SOLAR’S FUTURE LOOKS BRIGHT: The U.S. solar fleet is likely to quadruple between now and the end of the decade, reaching more than 400 gigawatts of capacity, according to data released this morning from the Solar Energy Industries Association and Wood Mackenzie.

Solar’s growth will be driven in part by the recent two-year extension of federal tax credits, along with climate commitments from various stakeholders that will drive demand for renewables, said Michelle Davis, a senior analyst with Wood Mackenzie.

Solar also saw significant growth last year, despite the pandemic. According to SEIA and Wood Mackenzie’s report, solar accounted for 43% of all new electricity capacity added in 2020, and installations in the fourth quarter of last year were the largest in the industry’s history.

BIDEN TAPS HEAD OF JUSTICE DEPARTMENT’S ENVIRONMENT DIVISION: Biden is nominating Todd Kim to lead the Justice Department’s environment and natural resources division, where he would be, if confirmed, leading the effort to help defend the Biden administration’s climate change regulations.

Since the beginning of the Biden administration, Kim has served as deputy general counsel at the Energy Department. Prior to that, he worked in private practice and served as Washington, D.C.’s first solicitor general. Kim also served for more than seven years as a staff attorney in the Justice Department’s environment division, and he was twice nominated by former President Barack Obama to sit on the D.C. Circuit Court of Appeals.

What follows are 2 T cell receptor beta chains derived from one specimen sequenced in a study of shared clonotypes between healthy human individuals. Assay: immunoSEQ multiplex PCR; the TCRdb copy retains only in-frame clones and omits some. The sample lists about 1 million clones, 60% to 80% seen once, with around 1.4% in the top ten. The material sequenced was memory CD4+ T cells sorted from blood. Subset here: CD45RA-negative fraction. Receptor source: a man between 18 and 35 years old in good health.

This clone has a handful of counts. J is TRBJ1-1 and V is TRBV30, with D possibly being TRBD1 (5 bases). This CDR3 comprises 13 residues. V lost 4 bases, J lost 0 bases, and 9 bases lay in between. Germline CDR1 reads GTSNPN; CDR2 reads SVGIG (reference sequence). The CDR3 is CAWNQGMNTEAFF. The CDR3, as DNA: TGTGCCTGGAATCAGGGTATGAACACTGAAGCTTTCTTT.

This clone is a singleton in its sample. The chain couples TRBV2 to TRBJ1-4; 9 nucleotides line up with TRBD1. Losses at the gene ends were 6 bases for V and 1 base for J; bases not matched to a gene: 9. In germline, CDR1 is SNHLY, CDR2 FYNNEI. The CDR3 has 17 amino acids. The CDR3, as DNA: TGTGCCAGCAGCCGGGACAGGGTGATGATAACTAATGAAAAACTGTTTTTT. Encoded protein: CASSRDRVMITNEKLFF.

The Rundown

NBC News Green groups launch $10 million ad campaign pressuring Biden, Congress to spend huge on climate

Washington Post New EPA administrator: ‘Science is back’

Bloomberg The world’s three biggest coal users get ready to burn even more

Bloomberg Swiss Re plans coal exit, $100 carbon levy on road to net zero

New York Times Volkswagen aims to use its size to head off Tesla



10 a.m. G-50 Dirksen. The Senate Environment and Public Works Committee will hold a hearing titled, “Examining the Challenges Facing Drinking Water and Waste Water Infrastructure Projects.”


10 a.m. The House Science Committee will hold a remote hearing titled, “Lessons Learned From the Texas Blackouts: Research Needs For a Secure and Resilient Grid.”

11 a.m. The House Energy and Commerce Committee’s environment and climate change subcommittee will hold a virtual legislative hearing on the CLEAN Future Act.